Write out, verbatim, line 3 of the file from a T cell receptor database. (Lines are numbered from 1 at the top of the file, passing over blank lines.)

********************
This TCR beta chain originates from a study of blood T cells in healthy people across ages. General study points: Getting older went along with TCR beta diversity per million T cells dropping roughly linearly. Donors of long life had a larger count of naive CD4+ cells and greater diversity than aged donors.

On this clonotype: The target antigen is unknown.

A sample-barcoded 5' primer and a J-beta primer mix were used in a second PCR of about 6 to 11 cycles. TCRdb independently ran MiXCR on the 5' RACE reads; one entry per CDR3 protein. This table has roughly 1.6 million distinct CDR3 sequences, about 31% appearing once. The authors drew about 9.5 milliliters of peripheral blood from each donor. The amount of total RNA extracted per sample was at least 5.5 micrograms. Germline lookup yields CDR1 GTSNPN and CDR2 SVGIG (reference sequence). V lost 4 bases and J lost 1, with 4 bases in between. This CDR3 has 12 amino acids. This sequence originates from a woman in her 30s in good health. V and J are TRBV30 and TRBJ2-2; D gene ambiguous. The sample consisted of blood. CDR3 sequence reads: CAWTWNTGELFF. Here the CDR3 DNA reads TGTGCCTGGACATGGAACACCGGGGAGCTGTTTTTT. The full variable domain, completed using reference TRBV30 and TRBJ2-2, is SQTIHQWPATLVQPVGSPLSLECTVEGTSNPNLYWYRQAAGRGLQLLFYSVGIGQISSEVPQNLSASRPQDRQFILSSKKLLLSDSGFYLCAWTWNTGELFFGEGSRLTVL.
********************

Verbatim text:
A sample-barcoded 5' primer and a J-beta primer mix were used in a second PCR of about 6 to 11 cycles. TCRdb independently ran MiXCR on the 5' RACE reads; one entry per CDR3 protein. This table has roughly 1.6 million distinct CDR3 sequences, about 31% appearing once. The authors drew about 9.5 milliliters of peripheral blood from each donor. The amount of total RNA extracted per sample was at least 5.5 micrograms. Germline lookup yields CDR1 GTSNPN and CDR2 SVGIG (reference sequence). V lost 4 bases and J lost 1, with 4 bases in between. This CDR3 has 12 amino acids. This sequence originates from a woman in her 30s in good health. V and J are TRBV30 and TRBJ2-2; D gene ambiguous. The sample consisted of blood. CDR3 sequence reads: CAWTWNTGELFF. Here the CDR3 DNA reads TGTGCCTGGACATGGAACACCGGGGAGCTGTTTTTT. The full variable domain, completed using reference TRBV30 and TRBJ2-2, is SQTIHQWPATLVQPVGSPLSLECTVEGTSNPNLYWYRQAAGRGLQLLFYSVGIGQISSEVPQNLSASRPQDRQFILSSKKLLLSDSGFYLCAWTWNTGELFFGEGSRLTVL.